MZ: And my father is like a poet, painter, and writer. So, there is a lot of influence of all of those things, and art. Mostly on me than any of my other siblings and I am the only one out of my siblings from an arts field.

FR: The way you saw women living in Africa, and then you came to Pakistan, was there a huge difference? Did that impact you and your adult life?

MZ: I think there was a lot of difference. When we came to Pakistan, even the schools were Urdu medium. So, the education system we were used to, we had no sense of Urdu in our lives, it was very difficult. One year even got wasted because no admissions were taking place and also, even math and sciences were in Urdu, and we couldn’t cope with that. So, we had to waste a year getting our admissions, all of us actually stayed one year behind our classes. But then, it was hard to cope with it. I was very different as a child. I was very talkative and people could not understand this behavior over here. It was that time when somebody talking in English would be a prefect. And being a girl, and in my house, there were no limitations and it wasn’t like you are a girl so you cannot do this. I think I got that culturally from my house but had to deal with external things where my friends did not get permission to meet us or come over to our house. But, still, I made a lot of friends and kind of a good relationship with them & still in touch with them.

FR: What was your first experience when you first felt like you are now a woman.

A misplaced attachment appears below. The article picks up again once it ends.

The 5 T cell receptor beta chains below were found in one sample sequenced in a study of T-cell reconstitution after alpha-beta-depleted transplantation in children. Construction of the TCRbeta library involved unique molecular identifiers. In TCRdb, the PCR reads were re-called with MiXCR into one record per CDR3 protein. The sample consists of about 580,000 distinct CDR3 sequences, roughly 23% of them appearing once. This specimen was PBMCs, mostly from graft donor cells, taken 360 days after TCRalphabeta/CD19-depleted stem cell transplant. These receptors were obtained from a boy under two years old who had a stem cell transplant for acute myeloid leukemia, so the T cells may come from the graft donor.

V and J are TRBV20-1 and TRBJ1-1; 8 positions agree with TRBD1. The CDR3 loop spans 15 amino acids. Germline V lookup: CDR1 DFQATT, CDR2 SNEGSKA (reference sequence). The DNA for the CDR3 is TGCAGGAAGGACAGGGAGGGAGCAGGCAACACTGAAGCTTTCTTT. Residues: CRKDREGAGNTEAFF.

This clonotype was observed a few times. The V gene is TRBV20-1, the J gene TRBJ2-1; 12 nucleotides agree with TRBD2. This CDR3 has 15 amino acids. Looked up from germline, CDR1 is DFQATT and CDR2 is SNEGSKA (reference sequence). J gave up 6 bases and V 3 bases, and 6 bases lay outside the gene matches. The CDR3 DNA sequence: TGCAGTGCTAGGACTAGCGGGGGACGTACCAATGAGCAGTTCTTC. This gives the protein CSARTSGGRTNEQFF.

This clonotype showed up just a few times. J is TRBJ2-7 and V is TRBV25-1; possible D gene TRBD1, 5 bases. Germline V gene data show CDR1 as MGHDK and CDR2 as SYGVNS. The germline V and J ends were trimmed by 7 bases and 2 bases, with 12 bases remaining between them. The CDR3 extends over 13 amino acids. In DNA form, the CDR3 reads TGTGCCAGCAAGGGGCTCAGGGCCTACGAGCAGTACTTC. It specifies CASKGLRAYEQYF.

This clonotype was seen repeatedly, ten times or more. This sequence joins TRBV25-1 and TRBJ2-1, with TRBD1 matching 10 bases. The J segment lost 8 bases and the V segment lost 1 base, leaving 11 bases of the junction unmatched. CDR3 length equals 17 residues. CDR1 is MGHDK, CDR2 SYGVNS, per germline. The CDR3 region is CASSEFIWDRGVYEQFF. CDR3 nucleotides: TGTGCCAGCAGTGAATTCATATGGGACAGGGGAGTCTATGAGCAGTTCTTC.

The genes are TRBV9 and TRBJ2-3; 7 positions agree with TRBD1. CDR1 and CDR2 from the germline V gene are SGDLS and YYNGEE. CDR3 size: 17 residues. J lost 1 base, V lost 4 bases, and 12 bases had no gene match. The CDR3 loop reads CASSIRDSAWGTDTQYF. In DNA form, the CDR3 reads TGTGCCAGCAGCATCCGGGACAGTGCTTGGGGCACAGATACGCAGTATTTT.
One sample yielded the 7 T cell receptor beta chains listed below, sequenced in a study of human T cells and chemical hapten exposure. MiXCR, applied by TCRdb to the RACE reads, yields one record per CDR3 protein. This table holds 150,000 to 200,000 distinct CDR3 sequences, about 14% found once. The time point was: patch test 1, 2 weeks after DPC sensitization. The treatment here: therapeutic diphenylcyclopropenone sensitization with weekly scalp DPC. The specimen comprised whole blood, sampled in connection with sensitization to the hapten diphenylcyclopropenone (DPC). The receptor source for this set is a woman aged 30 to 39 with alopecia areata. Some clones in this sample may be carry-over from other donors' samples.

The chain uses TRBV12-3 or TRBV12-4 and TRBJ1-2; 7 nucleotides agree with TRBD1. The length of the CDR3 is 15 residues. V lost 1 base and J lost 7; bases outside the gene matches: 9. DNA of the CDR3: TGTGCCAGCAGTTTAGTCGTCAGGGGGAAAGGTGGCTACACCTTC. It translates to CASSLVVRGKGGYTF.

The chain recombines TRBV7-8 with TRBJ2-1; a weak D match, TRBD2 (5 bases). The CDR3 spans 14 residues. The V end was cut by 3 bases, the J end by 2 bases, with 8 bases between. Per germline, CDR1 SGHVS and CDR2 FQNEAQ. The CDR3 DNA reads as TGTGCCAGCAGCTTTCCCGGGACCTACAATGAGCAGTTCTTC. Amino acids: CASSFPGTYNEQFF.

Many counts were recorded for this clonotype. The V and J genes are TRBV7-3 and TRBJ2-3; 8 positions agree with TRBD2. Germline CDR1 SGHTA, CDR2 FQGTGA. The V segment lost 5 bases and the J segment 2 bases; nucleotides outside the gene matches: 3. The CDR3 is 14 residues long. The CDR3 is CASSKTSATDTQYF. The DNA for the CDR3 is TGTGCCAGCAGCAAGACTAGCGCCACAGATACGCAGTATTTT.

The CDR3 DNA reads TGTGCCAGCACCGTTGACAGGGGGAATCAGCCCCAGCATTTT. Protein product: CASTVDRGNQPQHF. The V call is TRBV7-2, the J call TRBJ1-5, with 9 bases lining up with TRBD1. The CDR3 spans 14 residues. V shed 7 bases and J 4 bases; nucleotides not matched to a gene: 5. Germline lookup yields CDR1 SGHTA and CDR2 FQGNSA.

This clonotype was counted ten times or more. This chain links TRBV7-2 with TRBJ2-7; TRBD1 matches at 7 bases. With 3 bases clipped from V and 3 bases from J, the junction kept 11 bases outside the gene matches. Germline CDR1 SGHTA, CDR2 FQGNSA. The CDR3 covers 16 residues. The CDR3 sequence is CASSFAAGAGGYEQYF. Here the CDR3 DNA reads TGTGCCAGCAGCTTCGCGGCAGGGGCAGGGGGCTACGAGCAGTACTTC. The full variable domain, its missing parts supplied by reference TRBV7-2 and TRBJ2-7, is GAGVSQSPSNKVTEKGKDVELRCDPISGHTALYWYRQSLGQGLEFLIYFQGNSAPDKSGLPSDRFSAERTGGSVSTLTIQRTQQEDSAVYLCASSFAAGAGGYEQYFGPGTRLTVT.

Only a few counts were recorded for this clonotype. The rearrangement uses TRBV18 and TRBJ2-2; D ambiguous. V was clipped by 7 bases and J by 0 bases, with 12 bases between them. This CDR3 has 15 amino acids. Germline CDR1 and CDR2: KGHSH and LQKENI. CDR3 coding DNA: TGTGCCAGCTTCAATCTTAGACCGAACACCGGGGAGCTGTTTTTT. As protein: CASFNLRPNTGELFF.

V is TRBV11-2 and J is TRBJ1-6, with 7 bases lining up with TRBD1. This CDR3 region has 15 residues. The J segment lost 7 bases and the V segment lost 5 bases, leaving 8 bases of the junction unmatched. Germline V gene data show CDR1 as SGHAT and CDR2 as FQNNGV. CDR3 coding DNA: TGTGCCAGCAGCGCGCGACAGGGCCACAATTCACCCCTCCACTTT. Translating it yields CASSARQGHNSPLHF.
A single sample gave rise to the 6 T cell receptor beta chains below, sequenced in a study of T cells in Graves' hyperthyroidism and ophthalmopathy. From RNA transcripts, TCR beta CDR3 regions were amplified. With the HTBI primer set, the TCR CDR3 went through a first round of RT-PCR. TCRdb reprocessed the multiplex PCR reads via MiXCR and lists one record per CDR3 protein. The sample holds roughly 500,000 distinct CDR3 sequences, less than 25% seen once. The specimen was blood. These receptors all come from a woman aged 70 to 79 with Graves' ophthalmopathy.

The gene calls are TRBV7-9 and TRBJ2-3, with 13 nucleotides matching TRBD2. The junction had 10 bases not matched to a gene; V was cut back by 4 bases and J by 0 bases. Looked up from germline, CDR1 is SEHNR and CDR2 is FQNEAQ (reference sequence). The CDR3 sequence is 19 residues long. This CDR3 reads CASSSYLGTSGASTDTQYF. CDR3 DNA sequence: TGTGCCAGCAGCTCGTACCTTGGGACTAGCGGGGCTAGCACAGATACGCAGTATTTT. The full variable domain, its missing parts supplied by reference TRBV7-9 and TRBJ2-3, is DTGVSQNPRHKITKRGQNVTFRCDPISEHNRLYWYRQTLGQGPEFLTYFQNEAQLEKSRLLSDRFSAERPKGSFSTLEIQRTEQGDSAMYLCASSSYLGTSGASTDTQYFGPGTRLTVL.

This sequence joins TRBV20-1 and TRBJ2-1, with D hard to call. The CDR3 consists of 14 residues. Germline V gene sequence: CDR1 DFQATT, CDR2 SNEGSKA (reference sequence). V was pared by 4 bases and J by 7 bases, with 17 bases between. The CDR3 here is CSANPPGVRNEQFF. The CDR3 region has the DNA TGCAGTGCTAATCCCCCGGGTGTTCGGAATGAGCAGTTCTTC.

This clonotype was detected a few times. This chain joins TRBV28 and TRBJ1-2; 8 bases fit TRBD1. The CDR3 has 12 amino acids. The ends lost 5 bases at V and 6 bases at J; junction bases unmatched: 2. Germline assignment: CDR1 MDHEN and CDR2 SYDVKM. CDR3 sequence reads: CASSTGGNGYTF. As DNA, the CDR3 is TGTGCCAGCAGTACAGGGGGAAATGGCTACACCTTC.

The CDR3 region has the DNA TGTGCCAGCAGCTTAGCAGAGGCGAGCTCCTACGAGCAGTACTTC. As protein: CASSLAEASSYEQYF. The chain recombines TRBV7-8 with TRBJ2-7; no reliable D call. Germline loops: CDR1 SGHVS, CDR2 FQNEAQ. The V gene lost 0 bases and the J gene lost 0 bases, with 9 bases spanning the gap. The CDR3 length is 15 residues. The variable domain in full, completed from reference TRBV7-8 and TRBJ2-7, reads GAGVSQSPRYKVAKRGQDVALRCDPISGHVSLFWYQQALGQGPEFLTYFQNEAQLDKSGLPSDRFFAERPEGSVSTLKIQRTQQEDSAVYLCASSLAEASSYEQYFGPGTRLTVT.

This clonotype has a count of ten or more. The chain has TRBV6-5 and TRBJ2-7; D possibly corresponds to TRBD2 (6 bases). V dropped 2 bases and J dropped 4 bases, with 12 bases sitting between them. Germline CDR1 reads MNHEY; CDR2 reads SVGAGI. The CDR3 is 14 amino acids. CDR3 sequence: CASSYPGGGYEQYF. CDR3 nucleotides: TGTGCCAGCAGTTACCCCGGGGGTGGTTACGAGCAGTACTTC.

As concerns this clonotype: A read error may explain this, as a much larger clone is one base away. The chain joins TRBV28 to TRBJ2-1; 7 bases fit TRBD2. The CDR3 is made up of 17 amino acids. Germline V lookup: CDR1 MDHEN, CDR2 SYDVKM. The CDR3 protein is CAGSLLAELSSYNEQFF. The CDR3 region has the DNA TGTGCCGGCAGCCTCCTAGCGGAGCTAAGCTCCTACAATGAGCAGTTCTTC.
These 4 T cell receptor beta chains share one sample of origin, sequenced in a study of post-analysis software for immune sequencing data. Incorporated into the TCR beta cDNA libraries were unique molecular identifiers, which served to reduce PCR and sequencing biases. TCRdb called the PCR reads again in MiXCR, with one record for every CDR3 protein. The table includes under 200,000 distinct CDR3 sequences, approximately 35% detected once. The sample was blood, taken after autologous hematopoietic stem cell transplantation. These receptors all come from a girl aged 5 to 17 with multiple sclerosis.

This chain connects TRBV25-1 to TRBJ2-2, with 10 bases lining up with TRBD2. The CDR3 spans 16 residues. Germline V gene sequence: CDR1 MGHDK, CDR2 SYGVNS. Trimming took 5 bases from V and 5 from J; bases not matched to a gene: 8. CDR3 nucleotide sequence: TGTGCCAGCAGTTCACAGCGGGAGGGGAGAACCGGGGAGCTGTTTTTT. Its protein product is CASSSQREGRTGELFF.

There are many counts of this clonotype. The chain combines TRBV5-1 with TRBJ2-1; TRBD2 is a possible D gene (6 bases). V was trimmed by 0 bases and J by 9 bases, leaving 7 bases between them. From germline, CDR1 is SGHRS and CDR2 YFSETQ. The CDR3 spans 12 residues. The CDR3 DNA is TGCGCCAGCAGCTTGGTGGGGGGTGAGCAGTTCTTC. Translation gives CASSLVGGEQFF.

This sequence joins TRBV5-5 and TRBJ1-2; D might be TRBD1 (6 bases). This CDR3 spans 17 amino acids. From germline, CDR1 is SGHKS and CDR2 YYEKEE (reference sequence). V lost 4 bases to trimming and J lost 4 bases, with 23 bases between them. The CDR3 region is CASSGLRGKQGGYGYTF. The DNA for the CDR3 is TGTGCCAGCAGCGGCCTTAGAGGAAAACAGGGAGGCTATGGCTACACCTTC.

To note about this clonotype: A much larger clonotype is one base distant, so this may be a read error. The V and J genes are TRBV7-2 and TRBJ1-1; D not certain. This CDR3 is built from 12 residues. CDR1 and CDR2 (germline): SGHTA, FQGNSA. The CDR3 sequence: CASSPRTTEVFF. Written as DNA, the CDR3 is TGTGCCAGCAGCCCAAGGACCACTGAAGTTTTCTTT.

MZ: I think I felt like a woman after I got my periods. You have to behave like a woman; that’s the kind of conversation that started happening around me. You can’t play with boys and I hated being a woman. My brothers used to ask me to not go out. They were very protective of me. It was kind of suffocating me but my father was the biggest supporter of what I wanted to do. I did everything, maybe in the reaction of it but I just had to be out there. There was no boyfriend and there was no need for it. Around me, all my friends, in my college time, started having boyfriends and this and that, dating, hiding it from the parents but I just didn’t like it. I could not agree with it and was very suffocated by that concept. How can you meet a guy and you’re bluffing and lying and you have a relationship and never going to be married to the same man and the love and all? I think already got it from my family, maybe that’s why. That care, that affection, that emotional strength that I needed at that age to know the right and wrong and to know the difference between what would work and not.

Boys who were my very good friends, and there were a lot of male friends I had, we had good communication. But, there is no concept like that in Pakistan. If a girl went out with you somewhere, guys used to think she’s his girlfriend. I used to make it very clear. I was a very straightforward, honest person when my feelings were concerned. I would love to say that yes, there were men that I liked but somehow I had this clarity there’s not somebody I could spend my life as a married couple with them. Too young to make that decision, that’s what I used to think. It was because of the learning from my father when he was home, he was sitting with me, chatting, writing, drawing, or doing something with his students, and am just sitting there.